Battling an advanced-stage illness is a difficult economic experience.
We plan ahead for many of our big financial decisions. We save up for a down payment on a home, or open a special savings account for college tuition. However, few people anticipate a cancer diagnosis – and even fewer plan ahead for it financially. The surprise, coupled with the high out-of-pocket costs for treatment, can make for a significant financial burden.
“Almost one-third of cancer survivors experience financial hardships as a result of their diagnosis and/or treatment,” reports the American Cancer Society.
There’s even a phrase for this hardship: financial toxicity. “Financial toxicity describes problems a cancer patient has related to the cost of treatment,” explains the National Cancer Institute.
It’s little surprise, then, that people facing a cancer recurrence often experience an even greater sense of financial stress. Some may still be paying for the previous course of treatment when the disease returns for a second or third time.
Despite the financial hardship that a cancer recurrence presents, there are resources that patients can take advantage of in order to mitigate financial toxicity:
Meeting face-to-face with your hospital, or other facilities providing treatment, to explain your situation can go a long way, says the American Cancer Society. “Ask the doctor or facility if they can give you the same discounts that they give Medicare (or even major health insurance companies) so that you can pay the bill,” the organization advises. “You might also ask if you can work out a payment plan to give you time to pay the bill.”
The breast cancer nonprofit, Susan G. Komen, offers similar advice. “Most hospitals and treatment centers have financial counselors,” the organization writes. “Financial counselors can help you work out a payment plan.”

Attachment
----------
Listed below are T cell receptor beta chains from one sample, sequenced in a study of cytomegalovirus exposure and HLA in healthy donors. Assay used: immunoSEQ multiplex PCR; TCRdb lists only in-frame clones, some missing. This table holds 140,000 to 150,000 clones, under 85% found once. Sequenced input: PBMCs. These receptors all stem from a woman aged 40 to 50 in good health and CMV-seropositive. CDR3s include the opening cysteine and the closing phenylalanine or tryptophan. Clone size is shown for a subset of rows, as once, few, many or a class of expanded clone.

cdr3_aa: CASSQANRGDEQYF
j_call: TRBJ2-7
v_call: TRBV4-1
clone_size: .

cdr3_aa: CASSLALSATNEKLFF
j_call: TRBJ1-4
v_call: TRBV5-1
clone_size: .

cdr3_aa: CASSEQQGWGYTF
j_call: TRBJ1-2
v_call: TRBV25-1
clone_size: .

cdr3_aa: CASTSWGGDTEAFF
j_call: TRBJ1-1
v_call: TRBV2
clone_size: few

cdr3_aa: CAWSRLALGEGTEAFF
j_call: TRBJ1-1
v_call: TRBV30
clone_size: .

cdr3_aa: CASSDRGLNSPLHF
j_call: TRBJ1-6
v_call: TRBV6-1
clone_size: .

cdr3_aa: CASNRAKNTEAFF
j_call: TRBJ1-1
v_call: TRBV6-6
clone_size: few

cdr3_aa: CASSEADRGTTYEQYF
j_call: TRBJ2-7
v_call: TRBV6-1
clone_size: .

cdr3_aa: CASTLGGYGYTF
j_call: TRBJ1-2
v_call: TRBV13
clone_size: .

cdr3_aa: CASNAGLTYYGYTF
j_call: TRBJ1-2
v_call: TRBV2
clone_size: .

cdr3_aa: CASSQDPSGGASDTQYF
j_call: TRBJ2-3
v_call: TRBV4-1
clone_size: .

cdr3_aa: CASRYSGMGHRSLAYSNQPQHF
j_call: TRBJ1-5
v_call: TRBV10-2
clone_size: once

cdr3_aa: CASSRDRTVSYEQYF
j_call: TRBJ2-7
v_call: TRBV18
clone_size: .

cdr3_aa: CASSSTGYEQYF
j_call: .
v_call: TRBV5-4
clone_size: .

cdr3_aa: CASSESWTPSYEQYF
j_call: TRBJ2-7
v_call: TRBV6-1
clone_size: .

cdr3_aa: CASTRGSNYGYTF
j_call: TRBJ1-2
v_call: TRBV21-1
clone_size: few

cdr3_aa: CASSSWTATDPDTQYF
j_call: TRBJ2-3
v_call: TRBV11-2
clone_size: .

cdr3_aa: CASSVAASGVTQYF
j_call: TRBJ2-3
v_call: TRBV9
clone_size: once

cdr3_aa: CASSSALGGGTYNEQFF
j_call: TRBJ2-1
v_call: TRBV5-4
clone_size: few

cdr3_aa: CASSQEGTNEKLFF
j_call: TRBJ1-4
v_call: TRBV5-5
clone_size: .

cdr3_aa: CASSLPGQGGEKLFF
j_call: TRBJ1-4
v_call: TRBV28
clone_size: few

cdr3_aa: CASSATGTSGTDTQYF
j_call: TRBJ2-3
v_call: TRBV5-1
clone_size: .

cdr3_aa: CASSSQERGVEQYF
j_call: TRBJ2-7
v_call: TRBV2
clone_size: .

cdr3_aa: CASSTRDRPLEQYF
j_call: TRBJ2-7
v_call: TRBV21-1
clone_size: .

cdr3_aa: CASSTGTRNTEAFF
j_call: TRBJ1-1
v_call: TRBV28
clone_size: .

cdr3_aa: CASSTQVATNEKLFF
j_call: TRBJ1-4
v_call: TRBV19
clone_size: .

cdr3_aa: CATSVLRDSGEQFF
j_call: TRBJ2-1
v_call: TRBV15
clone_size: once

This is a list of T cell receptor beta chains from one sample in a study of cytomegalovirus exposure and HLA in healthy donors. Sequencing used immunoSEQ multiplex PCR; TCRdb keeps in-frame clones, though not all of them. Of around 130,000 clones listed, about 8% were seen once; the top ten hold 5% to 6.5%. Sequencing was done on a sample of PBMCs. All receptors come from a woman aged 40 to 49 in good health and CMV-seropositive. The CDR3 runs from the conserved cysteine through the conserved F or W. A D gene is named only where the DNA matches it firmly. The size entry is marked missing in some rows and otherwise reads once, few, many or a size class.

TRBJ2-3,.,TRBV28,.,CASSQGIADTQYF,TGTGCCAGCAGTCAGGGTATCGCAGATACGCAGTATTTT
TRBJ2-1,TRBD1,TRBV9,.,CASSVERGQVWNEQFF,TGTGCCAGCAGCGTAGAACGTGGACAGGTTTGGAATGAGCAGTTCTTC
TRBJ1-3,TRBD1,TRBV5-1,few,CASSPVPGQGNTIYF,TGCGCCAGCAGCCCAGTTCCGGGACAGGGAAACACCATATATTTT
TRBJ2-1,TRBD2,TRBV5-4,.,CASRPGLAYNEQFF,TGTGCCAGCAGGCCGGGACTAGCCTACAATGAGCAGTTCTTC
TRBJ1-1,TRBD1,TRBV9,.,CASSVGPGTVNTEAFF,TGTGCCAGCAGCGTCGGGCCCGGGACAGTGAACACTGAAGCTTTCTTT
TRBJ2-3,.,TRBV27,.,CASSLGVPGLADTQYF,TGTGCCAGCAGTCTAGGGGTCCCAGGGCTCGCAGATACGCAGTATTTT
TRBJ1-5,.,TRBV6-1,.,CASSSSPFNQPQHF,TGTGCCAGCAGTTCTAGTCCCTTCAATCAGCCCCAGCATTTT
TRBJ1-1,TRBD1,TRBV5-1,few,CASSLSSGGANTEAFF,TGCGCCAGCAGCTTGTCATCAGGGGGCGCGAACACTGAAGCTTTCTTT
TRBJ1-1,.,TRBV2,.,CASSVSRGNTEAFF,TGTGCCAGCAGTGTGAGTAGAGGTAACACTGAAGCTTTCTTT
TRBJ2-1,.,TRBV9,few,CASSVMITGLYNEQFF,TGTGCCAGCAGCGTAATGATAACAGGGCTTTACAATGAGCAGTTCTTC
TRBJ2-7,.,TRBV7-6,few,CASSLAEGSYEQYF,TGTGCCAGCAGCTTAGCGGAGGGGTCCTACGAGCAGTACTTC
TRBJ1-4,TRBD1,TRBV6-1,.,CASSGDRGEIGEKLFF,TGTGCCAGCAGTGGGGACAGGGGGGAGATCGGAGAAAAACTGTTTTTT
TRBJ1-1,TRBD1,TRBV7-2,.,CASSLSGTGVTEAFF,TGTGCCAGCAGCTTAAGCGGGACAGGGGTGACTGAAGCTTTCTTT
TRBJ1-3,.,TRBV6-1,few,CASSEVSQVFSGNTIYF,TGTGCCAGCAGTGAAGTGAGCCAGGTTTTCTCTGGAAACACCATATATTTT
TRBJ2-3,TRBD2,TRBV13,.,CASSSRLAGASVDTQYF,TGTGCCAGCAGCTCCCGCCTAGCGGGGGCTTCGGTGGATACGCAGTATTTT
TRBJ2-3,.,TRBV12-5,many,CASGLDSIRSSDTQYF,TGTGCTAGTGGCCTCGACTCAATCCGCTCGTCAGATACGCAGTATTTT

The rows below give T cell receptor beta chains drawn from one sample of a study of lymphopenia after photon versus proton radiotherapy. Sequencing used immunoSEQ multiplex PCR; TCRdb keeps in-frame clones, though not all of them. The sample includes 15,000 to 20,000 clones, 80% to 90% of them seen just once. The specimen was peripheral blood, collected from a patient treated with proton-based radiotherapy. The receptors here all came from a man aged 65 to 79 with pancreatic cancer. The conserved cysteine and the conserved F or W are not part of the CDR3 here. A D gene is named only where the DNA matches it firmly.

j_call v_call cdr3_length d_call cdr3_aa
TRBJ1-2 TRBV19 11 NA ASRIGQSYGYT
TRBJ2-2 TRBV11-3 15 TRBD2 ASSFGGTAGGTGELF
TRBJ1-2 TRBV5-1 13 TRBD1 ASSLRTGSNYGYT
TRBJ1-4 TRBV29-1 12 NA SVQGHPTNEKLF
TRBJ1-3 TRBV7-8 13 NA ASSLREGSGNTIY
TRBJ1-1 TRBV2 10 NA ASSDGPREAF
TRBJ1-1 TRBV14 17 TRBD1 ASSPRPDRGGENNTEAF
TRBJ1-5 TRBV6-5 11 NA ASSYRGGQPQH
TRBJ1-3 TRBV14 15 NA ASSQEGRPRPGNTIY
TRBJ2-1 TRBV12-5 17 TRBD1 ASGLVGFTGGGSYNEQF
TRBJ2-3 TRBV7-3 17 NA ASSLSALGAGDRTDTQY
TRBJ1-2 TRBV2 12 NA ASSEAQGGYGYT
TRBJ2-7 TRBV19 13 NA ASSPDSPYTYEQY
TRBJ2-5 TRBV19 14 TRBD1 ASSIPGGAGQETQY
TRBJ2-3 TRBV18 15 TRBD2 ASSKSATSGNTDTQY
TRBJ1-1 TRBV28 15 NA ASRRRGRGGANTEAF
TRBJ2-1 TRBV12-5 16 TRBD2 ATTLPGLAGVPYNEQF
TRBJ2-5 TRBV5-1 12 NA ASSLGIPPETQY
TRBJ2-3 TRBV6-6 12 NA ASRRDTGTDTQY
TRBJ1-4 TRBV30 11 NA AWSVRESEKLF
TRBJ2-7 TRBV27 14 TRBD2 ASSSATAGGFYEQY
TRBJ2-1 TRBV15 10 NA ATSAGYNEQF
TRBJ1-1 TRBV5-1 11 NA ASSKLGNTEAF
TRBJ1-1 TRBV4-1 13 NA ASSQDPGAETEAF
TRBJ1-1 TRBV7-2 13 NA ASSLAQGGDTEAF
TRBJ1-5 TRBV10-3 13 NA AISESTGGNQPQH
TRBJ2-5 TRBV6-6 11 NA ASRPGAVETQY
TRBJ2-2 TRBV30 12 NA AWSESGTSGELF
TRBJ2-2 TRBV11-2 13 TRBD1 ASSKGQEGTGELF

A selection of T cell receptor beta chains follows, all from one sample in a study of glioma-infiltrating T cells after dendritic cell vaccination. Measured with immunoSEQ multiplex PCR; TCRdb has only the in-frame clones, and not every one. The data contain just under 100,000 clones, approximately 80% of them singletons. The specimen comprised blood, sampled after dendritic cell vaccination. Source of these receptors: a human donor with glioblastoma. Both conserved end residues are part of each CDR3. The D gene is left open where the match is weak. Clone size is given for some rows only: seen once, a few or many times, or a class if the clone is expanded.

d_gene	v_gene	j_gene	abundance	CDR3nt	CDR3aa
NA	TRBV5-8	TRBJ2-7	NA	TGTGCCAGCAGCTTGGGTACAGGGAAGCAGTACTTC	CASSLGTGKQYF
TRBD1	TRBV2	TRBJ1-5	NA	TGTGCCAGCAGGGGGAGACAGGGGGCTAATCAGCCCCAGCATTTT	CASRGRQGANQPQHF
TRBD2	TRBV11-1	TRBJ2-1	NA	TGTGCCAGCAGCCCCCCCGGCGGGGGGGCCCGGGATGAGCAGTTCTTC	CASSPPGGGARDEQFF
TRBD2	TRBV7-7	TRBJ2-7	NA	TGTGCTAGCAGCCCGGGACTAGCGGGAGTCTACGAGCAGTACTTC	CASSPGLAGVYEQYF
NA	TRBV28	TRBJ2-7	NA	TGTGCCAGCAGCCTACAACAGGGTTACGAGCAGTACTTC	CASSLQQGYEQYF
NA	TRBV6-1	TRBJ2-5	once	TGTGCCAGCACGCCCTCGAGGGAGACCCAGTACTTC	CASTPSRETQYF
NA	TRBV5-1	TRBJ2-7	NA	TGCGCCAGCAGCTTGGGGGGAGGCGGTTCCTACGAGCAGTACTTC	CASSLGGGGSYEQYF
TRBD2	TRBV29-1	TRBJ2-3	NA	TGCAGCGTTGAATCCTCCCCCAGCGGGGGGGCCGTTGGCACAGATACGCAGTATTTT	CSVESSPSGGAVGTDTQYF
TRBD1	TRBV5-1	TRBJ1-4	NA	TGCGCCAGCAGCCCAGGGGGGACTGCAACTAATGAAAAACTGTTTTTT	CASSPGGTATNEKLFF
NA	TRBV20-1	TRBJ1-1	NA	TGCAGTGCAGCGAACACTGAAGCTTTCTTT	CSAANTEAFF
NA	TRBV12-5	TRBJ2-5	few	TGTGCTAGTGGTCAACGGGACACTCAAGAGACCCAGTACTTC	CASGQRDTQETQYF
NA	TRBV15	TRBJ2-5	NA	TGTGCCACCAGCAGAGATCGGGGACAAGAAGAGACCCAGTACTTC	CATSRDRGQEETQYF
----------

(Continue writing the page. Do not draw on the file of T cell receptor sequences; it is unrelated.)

“There are several national and local service organizations that assist people with cancer who are facing financial challenges,” explains Cancer.net. The Cancer Financial Assistance Coalition, for example, provides support for medical supplies, co-pays, transportation, and more. Another organization, the Healthwell Foundation, assists underinsured patients in covering treatment costs.
Many people don’t know that their life insurance policy can be a flexible resource. Fifth Season Financial’s Funds for Living and Giving (FLAG) program offers a viable solution to combat financial strain for those living with cancer and other late-stage illnesses.
Unlike a viatical settlement, the FLAG program allows clients to secure an advancement on their own life insurance policy (funds for living) and still leave funds for their beneficiaries (funds for giving). There are no restrictions on how the money can be spent – many choose to cover bills or other medical expenses, while others take memory-making vacations with family. The individual’s life insurance policy remains intact throughout the entire process, and Fifth Season Financial handles all future premium payments. Facing a cancer recurrence, and paying for treatment, can be daunting. The ultimate goal of our FLAG program is to help relieve financial stress so that clients can focus on their health and quality of life. To learn more about the program, contact us today.
Relieve financial stress with the FLAG Program, a viatical alternative that uses your life insurance for a cash advance